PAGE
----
Sunday, February 28, 2010

A Soupy Entry

I had planned to write about pronouns today, but I read something a few minutes ago that changed my plans. I was reading a blog entry about The Sir John Soane's Museum in London (on my list of "places to visit" when I go to London) and the phrase hotch-potch was used to describe the sculpture in the basement of the home. It struck me that I had never wondered before what the difference is, if any, between hotch-potch and hodge-podge, so assuming you would be just as interested as I am, I decided to write about that instead.

I had a feeling that hodge-podge is what we Americans are more familiar with and that I would find that hotch-potch is older and probably used more by the English.

I first checked my trusty OED to see what it says about hotch-potch. The word is not there. The word hotch-pot is there, and I found that the earliest use of this word in print was by Chaucer in the 14th century with a meaning of "mixture" or "medley", specifically in cookery by the 15th century. In the 16th century it became a legal term meaning "collation of properties to secure equality of division." It is of Anglo-Norman origin, from Old French hochepot, from the French words hocher (shake) and pot (pot). Shaking the pot -- I like that. I'm imagining a stew of whatever I have in the refrigerator all shaken and cooked together. By steady progression the word evolved into hotchpotch, altered by "rhyming assimilation" in the 15th century, and finally hodge-podge sometime in the 17th century. When I looked up hodge-podge the OED told me to "see hotch-pot". So that is that.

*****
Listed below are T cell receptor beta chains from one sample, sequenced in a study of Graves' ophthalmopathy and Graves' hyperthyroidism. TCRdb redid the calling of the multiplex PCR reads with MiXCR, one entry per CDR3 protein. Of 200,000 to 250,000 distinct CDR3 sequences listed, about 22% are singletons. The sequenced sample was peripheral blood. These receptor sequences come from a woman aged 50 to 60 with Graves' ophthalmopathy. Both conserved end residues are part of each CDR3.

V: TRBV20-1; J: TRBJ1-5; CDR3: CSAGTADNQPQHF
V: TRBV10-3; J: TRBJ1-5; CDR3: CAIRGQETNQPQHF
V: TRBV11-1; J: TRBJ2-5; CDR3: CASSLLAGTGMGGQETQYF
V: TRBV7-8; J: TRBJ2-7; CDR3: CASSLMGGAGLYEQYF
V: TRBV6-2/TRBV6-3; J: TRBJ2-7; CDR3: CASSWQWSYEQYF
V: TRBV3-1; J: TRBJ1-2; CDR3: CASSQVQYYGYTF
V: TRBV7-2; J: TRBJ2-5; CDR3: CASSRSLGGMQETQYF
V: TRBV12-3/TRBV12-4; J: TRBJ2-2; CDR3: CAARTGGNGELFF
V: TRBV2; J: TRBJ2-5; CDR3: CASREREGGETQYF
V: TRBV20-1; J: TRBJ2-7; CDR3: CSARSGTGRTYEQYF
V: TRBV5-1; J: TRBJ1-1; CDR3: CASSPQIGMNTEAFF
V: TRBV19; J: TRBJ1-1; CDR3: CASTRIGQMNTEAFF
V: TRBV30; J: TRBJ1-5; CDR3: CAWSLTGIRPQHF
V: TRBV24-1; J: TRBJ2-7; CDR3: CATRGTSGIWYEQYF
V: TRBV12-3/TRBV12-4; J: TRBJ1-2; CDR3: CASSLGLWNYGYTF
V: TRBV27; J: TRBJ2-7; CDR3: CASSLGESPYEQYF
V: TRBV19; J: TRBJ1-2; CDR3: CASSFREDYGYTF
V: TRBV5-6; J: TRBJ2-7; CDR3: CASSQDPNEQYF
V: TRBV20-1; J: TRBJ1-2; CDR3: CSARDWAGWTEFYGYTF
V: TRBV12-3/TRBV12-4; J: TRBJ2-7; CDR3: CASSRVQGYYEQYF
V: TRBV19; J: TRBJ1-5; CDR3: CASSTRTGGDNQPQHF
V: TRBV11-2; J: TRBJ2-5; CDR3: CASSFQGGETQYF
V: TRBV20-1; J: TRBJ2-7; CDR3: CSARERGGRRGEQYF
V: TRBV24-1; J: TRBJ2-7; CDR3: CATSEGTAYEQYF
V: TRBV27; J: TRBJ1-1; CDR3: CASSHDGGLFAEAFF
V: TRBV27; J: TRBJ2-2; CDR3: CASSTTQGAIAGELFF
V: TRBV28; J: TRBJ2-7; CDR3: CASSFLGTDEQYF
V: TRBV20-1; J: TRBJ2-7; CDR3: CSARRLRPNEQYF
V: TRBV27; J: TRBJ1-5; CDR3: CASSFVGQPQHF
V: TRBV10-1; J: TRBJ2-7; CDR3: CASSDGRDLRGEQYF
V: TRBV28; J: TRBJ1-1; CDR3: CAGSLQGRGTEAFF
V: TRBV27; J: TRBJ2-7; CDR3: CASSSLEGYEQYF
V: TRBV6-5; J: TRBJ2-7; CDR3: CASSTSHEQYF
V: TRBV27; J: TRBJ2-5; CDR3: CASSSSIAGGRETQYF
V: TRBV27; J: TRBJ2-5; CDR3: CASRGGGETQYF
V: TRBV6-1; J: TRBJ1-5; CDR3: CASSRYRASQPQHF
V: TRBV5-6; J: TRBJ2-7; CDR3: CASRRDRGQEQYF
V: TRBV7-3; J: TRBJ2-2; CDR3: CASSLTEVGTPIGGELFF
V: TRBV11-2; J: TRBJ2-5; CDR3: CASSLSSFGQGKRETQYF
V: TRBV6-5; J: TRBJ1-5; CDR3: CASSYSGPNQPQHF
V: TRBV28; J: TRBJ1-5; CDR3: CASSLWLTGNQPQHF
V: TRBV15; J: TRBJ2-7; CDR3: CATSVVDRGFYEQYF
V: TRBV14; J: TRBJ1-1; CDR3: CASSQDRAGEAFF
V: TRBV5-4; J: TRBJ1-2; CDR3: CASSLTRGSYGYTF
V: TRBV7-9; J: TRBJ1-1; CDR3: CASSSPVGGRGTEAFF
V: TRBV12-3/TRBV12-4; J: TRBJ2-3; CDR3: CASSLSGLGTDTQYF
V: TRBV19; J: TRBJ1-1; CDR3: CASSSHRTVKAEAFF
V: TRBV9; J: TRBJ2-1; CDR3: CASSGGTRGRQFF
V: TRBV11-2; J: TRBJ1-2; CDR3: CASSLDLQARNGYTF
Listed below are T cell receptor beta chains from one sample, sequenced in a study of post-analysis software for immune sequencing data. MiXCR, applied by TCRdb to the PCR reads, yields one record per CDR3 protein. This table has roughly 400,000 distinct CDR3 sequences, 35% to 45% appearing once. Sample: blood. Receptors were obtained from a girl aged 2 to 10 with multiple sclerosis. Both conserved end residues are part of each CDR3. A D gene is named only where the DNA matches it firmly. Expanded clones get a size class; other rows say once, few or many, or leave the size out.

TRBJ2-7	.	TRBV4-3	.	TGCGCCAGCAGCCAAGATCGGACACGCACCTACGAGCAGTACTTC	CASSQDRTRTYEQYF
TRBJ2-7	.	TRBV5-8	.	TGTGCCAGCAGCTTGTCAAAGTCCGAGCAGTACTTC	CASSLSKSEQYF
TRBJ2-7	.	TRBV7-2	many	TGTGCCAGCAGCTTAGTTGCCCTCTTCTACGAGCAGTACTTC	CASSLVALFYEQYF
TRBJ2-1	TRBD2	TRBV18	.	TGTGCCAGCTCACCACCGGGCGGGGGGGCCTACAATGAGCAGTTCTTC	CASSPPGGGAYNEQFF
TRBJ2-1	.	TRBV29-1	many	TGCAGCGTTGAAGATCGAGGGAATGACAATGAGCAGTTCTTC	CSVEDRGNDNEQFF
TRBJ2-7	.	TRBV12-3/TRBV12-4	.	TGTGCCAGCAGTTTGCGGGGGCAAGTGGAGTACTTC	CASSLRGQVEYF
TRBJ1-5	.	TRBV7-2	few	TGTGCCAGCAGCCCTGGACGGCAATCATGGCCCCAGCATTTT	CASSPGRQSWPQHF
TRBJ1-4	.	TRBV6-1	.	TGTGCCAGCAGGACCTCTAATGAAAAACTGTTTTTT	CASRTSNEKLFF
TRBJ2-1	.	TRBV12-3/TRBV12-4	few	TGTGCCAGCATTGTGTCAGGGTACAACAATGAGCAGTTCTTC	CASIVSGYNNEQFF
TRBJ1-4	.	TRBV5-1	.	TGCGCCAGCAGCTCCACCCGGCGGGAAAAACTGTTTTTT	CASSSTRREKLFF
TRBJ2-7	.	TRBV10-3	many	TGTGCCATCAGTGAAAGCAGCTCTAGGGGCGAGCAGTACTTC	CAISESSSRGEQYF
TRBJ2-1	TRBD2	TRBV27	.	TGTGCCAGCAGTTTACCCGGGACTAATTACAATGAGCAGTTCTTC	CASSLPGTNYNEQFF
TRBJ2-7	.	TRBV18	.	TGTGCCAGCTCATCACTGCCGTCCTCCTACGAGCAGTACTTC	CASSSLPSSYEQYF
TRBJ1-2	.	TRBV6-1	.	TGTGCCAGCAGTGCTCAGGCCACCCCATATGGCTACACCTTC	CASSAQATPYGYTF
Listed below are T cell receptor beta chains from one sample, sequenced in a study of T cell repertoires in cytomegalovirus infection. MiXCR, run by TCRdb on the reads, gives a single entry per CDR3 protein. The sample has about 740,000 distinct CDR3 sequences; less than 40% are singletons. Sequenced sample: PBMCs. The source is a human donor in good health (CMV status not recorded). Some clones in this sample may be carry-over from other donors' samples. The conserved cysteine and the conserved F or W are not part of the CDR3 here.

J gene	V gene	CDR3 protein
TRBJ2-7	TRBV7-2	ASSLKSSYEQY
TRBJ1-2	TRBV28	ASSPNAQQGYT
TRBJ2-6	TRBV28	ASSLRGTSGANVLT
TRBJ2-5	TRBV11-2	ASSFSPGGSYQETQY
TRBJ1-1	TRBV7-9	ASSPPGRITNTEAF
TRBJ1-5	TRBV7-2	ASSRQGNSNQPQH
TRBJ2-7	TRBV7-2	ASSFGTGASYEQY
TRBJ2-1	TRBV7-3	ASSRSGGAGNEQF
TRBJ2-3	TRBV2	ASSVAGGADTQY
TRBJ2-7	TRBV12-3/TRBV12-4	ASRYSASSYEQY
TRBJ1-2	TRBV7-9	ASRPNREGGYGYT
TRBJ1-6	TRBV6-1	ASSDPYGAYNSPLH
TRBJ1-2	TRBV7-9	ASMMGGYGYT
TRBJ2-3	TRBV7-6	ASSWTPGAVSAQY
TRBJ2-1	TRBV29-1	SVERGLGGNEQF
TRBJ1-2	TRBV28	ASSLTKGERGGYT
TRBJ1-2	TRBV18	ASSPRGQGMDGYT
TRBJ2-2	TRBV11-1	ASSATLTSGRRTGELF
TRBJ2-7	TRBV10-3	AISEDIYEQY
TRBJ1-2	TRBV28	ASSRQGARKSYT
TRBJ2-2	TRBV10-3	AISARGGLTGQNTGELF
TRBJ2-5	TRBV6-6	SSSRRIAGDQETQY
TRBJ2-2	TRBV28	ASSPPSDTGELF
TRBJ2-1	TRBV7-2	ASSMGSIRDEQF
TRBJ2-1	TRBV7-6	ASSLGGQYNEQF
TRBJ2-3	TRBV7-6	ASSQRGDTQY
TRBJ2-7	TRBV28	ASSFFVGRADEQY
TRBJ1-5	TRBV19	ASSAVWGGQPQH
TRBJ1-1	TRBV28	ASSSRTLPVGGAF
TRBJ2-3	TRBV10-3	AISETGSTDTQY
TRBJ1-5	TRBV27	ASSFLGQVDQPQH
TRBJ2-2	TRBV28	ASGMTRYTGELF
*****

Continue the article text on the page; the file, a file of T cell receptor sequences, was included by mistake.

Merriam-Webster's online dictionary gives as the first definition of hotch-potch "a thick soup or stew of vegetables, potatoes, and usually meat", and as "hodgepodge {one word}, a noun meaning 'a heterogeneous mixture', synoymous with jumble". The second definition given is "hotchpot", a word in English law, with the legal meaning given in the above paragraph. Merriam-Webster lists the word's origin as dating from 1538 (16th century), which is in disagreement with the OED of Etymology.

I just thought this was rather interesting and that I would share. Hope you enjoyed it!


ADB said...

Can tell you that there is a word in Dutch "hutspot", referring to a dish of boiled carrots, potatoes and onions, all mashed together. Perhaps the hotch-potch is derived from that

Karen said...

fun to read about word Yiddush the word would be 'shitarhine' when discussing a recipe. The mixture is a hodge podge of ingredients.

DB said...

You mean all these years I was making a hotch-pot and didn't realize it?

Wow! DB